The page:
As the Second World War came to an end with the defeat of the Axis Powers, there arose a question as to how the soldiers, their commanders and other people who’ve contributed to the German, Italian and Japanese side of the war should be dealt with.
The reason for this special scenario was that these were crimes committed to the highest degree but did not have any laws speaking about the sanctions to be imposed. More importantly, this was a cross-national conflict and not domestic, therefore laws of a single country could not find any jurisdiction in this area.
Poland, right after being invaded began to pursue a Britain and France to condemn the attacks by the German forces. Later in 1940, Britain along with France and Poland gave a declaration stating that they wanted to protest to the world at large against the actions of the German government asking them to be held responsible for their crimes which cannot go unpunished. In 1943, the Soviet Union, the United States and the UK published the Declaration on German Atrocities in Occupied Europe which posed as a warning stating that when the Nazis were defeated these countries will look into it that justice is served. These ideologies were furthermore reiterated at the Yalta Conference in 1945.
Various opinions on how to punish the axis’ including the execution of 50,000-1,00,000 were put on the table. This could have become the actual practice if Britain’s then Prime Minister, Winston Churchill had not vehemently opposed it. The ensuing difference in ideologies between F. Roosevelt, Churchill and Joseph Stalin on how the punishments should be levied finally came to a closure when a judicial process was finally approved of.
Ultimately, the US, the UK and the Soviet along with France established the London Charter calling for a trial for the punishment of the major war criminals of the European Axis countries. The trial was to be conducted at the Palace of Justice at Nuremberg. This was because the Palace was very spacious and undamaged during the bombings by the Allied powers and also because Nuremberg was considered to be the birthplace of the Nazi Party. Each country provided one judge, one alternative and one prosecutor. There were four indictments and 24 accused. Not every accused was indicted for all the offences.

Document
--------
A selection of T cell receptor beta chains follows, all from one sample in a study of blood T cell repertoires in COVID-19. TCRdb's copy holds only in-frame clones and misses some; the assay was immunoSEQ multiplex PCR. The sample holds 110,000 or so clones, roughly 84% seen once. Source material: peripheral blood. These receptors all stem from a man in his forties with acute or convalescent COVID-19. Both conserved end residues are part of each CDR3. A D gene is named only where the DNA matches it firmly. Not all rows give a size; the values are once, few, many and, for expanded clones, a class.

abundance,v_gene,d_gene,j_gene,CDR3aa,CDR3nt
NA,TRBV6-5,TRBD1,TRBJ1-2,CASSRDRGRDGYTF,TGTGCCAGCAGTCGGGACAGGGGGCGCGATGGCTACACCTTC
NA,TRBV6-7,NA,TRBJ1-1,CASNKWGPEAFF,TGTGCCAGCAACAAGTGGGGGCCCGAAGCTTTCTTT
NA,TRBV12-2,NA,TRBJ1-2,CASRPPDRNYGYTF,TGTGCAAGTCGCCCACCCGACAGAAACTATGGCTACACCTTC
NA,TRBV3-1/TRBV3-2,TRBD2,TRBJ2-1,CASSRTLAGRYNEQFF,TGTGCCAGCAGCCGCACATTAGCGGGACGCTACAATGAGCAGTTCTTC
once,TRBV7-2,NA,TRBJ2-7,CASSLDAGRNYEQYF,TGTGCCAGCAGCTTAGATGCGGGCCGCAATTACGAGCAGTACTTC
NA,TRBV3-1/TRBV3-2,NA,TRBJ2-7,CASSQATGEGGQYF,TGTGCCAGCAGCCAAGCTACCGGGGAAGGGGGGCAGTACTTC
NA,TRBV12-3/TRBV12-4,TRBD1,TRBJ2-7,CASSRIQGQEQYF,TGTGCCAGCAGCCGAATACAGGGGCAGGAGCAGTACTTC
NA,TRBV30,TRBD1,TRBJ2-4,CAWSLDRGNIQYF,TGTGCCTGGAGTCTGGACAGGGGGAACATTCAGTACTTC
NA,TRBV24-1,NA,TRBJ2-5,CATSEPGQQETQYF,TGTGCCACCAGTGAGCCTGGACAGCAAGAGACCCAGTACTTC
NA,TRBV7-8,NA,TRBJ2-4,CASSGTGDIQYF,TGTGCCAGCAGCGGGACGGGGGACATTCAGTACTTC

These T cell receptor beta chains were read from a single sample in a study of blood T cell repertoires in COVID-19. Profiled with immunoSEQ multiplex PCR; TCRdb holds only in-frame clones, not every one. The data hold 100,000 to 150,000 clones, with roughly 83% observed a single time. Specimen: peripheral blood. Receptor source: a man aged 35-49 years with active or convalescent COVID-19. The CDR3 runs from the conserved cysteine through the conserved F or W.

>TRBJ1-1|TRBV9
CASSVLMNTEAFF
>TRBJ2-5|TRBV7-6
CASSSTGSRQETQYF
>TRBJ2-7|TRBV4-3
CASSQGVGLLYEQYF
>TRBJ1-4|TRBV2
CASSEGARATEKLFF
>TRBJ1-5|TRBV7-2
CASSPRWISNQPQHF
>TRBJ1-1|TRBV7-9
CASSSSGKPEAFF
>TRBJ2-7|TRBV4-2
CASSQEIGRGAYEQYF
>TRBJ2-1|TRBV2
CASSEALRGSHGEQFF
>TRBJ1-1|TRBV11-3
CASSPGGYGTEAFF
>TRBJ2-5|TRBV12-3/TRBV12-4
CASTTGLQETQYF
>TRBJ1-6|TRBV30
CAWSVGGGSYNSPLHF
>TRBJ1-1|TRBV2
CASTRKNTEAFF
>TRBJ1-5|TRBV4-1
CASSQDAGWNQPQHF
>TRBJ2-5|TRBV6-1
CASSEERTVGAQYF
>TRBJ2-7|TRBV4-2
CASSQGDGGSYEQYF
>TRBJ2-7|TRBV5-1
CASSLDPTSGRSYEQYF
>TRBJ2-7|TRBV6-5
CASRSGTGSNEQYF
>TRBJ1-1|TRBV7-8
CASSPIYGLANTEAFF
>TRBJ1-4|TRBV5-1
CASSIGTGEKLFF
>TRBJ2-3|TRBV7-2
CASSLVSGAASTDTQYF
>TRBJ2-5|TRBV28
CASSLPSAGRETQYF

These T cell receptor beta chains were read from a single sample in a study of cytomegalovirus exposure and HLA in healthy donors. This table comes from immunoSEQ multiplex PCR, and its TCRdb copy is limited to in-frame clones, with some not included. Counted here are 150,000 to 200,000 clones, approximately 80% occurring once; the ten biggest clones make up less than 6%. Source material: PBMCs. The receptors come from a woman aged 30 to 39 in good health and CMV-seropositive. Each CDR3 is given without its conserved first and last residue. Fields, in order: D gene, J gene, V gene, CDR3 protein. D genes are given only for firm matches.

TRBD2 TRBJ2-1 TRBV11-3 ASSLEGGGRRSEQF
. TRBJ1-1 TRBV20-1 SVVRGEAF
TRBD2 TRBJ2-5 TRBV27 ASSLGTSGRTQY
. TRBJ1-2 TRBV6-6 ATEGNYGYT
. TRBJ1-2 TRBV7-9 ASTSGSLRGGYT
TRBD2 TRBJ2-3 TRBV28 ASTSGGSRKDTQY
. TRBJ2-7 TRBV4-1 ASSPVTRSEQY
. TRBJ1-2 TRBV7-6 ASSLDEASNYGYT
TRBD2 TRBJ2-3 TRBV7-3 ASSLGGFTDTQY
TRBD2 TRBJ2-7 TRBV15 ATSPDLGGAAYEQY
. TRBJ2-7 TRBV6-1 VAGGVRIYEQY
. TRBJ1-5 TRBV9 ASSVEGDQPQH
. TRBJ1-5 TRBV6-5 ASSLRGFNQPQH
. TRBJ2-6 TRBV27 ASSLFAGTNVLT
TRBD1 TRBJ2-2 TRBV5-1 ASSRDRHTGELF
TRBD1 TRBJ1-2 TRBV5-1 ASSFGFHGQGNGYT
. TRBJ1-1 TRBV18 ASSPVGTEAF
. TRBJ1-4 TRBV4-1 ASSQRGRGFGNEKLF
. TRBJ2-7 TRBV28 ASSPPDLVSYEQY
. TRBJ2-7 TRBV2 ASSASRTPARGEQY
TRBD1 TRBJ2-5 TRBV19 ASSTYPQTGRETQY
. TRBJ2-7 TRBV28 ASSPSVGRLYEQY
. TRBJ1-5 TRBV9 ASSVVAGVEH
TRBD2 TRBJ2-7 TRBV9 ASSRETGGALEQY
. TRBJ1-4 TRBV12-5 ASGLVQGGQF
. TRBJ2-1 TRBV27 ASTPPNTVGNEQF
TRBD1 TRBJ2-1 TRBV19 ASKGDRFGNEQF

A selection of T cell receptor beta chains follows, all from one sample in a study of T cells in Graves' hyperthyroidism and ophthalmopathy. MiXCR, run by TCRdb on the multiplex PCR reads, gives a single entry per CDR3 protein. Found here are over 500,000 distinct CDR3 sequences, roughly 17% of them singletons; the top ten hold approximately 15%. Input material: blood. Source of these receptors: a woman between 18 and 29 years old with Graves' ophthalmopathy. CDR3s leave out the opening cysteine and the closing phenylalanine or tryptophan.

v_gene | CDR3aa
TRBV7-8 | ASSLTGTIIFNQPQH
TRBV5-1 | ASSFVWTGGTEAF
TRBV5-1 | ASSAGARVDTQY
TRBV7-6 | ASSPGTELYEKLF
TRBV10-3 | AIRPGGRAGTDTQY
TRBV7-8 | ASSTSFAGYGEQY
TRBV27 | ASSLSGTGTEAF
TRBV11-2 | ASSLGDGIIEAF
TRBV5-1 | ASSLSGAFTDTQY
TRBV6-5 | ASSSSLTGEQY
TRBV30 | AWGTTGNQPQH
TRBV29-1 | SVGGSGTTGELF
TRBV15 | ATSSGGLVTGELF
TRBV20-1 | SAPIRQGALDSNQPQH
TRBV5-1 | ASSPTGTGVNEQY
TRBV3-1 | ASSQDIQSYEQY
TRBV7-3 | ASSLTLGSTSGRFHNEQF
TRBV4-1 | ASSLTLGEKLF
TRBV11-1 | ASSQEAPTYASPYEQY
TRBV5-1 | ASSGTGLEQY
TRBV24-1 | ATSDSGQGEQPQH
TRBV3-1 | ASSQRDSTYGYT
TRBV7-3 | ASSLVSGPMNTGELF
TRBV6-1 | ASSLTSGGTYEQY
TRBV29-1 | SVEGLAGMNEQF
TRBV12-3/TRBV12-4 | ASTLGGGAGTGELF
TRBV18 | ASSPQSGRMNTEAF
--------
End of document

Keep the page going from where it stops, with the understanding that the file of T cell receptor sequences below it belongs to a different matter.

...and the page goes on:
Unlike the First World War, this was the first time that a judicial process was followed to decide the fate of the perpetrators. The imposition of such high sanctions on Germany is also thought to be one of the reasons for the Germany outburst resulting in the Second World War.
The Nuremberg Trials were the first of its kind which left a legacy of introducing tribunals to deal with international conflicts later on. The conclusion of the Trial served as a model for the Genocide Convention 1948, the Universal Declaration of Human Rights 1948, the Nuremberg Principles 1950, The Convention on Abolition of the Statute of Limitations on War Crimes and Crimes against Humanity 1968 and the Geneva Convention 1949.
Later on, more tribunals were established to deal with various cross-border conflicts such as the Yugoslavian Tribunal, the International Criminal Tribunal for Rwanda etc. This also paved the way for the establishment of a permanent tribunal, The International Criminal Court in 2002 by the International Law Commission of the United Nations Organisation.
The Nuremberg Trials have their own share of criticism but it has laid the foundation for the dealing with international disputes of criminal nature not only by individuals against a mass but also among different countries.